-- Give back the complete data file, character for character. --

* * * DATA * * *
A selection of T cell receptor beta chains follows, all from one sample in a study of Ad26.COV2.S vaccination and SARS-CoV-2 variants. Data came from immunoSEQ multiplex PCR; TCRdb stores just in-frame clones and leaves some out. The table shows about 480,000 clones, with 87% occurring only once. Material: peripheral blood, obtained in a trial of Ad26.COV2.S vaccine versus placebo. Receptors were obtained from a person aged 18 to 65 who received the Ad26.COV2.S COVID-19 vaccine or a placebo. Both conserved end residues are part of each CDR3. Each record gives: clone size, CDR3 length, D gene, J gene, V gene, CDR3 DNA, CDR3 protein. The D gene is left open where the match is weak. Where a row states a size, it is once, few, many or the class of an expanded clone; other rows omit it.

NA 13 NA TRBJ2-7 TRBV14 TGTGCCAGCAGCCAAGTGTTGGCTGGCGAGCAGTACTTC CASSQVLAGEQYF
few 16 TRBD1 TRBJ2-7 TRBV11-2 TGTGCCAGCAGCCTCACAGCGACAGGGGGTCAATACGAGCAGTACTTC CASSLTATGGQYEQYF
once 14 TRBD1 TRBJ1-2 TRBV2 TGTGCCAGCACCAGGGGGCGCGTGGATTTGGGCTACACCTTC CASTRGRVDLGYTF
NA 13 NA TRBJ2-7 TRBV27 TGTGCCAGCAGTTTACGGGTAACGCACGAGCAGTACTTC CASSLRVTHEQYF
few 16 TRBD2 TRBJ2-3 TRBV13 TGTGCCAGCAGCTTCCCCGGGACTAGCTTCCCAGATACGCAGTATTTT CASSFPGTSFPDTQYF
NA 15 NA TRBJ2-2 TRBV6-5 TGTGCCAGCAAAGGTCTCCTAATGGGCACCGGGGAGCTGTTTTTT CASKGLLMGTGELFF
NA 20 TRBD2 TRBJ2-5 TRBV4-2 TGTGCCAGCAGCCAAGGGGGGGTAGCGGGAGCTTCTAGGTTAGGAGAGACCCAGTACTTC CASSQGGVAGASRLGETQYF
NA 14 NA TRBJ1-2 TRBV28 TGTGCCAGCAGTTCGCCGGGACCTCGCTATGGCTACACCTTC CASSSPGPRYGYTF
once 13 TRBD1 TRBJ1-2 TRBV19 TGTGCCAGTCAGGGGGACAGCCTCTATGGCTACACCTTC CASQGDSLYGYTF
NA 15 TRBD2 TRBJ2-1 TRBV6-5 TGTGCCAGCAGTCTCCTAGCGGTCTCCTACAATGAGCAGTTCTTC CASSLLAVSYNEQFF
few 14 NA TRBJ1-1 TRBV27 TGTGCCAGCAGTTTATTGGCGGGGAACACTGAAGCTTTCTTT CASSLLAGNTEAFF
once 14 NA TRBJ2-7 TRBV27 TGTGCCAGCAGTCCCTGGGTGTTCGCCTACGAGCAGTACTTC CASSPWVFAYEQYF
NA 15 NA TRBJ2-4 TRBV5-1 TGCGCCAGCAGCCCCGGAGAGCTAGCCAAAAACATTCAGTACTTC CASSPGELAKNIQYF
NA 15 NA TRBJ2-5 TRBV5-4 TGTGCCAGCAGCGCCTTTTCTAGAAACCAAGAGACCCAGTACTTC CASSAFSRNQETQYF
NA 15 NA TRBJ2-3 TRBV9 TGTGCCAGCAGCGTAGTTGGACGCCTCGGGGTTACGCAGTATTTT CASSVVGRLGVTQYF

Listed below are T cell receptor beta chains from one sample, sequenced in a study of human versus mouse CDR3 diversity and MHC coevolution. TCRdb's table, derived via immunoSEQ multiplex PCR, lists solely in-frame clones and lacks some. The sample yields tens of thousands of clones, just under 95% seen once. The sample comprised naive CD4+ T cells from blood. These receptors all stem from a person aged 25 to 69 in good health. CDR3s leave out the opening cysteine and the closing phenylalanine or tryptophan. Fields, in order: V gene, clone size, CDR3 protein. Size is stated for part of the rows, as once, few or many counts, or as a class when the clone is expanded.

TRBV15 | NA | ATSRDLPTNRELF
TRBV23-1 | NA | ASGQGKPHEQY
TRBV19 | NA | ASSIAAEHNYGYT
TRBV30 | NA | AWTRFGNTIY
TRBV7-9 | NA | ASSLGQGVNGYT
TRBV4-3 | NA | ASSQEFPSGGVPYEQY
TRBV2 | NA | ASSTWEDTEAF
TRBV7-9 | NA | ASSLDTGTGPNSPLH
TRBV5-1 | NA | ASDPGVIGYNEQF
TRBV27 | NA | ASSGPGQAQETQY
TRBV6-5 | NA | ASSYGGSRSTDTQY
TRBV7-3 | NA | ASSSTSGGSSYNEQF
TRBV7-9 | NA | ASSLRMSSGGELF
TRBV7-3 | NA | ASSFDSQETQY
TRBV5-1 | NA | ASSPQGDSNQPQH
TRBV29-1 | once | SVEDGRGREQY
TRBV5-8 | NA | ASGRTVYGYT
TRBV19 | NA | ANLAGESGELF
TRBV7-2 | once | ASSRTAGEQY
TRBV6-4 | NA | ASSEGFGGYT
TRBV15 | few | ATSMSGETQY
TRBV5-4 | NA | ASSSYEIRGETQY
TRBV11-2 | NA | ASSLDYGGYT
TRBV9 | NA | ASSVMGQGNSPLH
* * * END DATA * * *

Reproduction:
A selection of T cell receptor beta chains follows, all from one sample in a study of Ad26.COV2.S vaccination and SARS-CoV-2 variants. Data came from immunoSEQ multiplex PCR; TCRdb stores just in-frame clones and leaves some out. The table shows about 480,000 clones, with 87% occurring only once. Material: peripheral blood, obtained in a trial of Ad26.COV2.S vaccine versus placebo. Receptors were obtained from a person aged 18 to 65 who received the Ad26.COV2.S COVID-19 vaccine or a placebo. Both conserved end residues are part of each CDR3. Each record gives: clone size, CDR3 length, D gene, J gene, V gene, CDR3 DNA, CDR3 protein. The D gene is left open where the match is weak. Where a row states a size, it is once, few, many or the class of an expanded clone; other rows omit it.

NA 13 NA TRBJ2-7 TRBV14 TGTGCCAGCAGCCAAGTGTTGGCTGGCGAGCAGTACTTC CASSQVLAGEQYF
few 16 TRBD1 TRBJ2-7 TRBV11-2 TGTGCCAGCAGCCTCACAGCGACAGGGGGTCAATACGAGCAGTACTTC CASSLTATGGQYEQYF
once 14 TRBD1 TRBJ1-2 TRBV2 TGTGCCAGCACCAGGGGGCGCGTGGATTTGGGCTACACCTTC CASTRGRVDLGYTF
NA 13 NA TRBJ2-7 TRBV27 TGTGCCAGCAGTTTACGGGTAACGCACGAGCAGTACTTC CASSLRVTHEQYF
few 16 TRBD2 TRBJ2-3 TRBV13 TGTGCCAGCAGCTTCCCCGGGACTAGCTTCCCAGATACGCAGTATTTT CASSFPGTSFPDTQYF
NA 15 NA TRBJ2-2 TRBV6-5 TGTGCCAGCAAAGGTCTCCTAATGGGCACCGGGGAGCTGTTTTTT CASKGLLMGTGELFF
NA 20 TRBD2 TRBJ2-5 TRBV4-2 TGTGCCAGCAGCCAAGGGGGGGTAGCGGGAGCTTCTAGGTTAGGAGAGACCCAGTACTTC CASSQGGVAGASRLGETQYF
NA 14 NA TRBJ1-2 TRBV28 TGTGCCAGCAGTTCGCCGGGACCTCGCTATGGCTACACCTTC CASSSPGPRYGYTF
once 13 TRBD1 TRBJ1-2 TRBV19 TGTGCCAGTCAGGGGGACAGCCTCTATGGCTACACCTTC CASQGDSLYGYTF
NA 15 TRBD2 TRBJ2-1 TRBV6-5 TGTGCCAGCAGTCTCCTAGCGGTCTCCTACAATGAGCAGTTCTTC CASSLLAVSYNEQFF
few 14 NA TRBJ1-1 TRBV27 TGTGCCAGCAGTTTATTGGCGGGGAACACTGAAGCTTTCTTT CASSLLAGNTEAFF
once 14 NA TRBJ2-7 TRBV27 TGTGCCAGCAGTCCCTGGGTGTTCGCCTACGAGCAGTACTTC CASSPWVFAYEQYF
NA 15 NA TRBJ2-4 TRBV5-1 TGCGCCAGCAGCCCCGGAGAGCTAGCCAAAAACATTCAGTACTTC CASSPGELAKNIQYF
NA 15 NA TRBJ2-5 TRBV5-4 TGTGCCAGCAGCGCCTTTTCTAGAAACCAAGAGACCCAGTACTTC CASSAFSRNQETQYF
NA 15 NA TRBJ2-3 TRBV9 TGTGCCAGCAGCGTAGTTGGACGCCTCGGGGTTACGCAGTATTTT CASSVVGRLGVTQYF

Listed below are T cell receptor beta chains from one sample, sequenced in a study of human versus mouse CDR3 diversity and MHC coevolution. TCRdb's table, derived via immunoSEQ multiplex PCR, lists solely in-frame clones and lacks some. The sample yields tens of thousands of clones, just under 95% seen once. The sample comprised naive CD4+ T cells from blood. These receptors all stem from a person aged 25 to 69 in good health. CDR3s leave out the opening cysteine and the closing phenylalanine or tryptophan. Fields, in order: V gene, clone size, CDR3 protein. Size is stated for part of the rows, as once, few or many counts, or as a class when the clone is expanded.

TRBV15 | NA | ATSRDLPTNRELF
TRBV23-1 | NA | ASGQGKPHEQY
TRBV19 | NA | ASSIAAEHNYGYT
TRBV30 | NA | AWTRFGNTIY
TRBV7-9 | NA | ASSLGQGVNGYT
TRBV4-3 | NA | ASSQEFPSGGVPYEQY
TRBV2 | NA | ASSTWEDTEAF
TRBV7-9 | NA | ASSLDTGTGPNSPLH
TRBV5-1 | NA | ASDPGVIGYNEQF
TRBV27 | NA | ASSGPGQAQETQY
TRBV6-5 | NA | ASSYGGSRSTDTQY
TRBV7-3 | NA | ASSSTSGGSSYNEQF
TRBV7-9 | NA | ASSLRMSSGGELF
TRBV7-3 | NA | ASSFDSQETQY
TRBV5-1 | NA | ASSPQGDSNQPQH
TRBV29-1 | once | SVEDGRGREQY
TRBV5-8 | NA | ASGRTVYGYT
TRBV19 | NA | ANLAGESGELF
TRBV7-2 | once | ASSRTAGEQY
TRBV6-4 | NA | ASSEGFGGYT
TRBV15 | few | ATSMSGETQY
TRBV5-4 | NA | ASSSYEIRGETQY
TRBV11-2 | NA | ASSLDYGGYT
TRBV9 | NA | ASSVMGQGNSPLH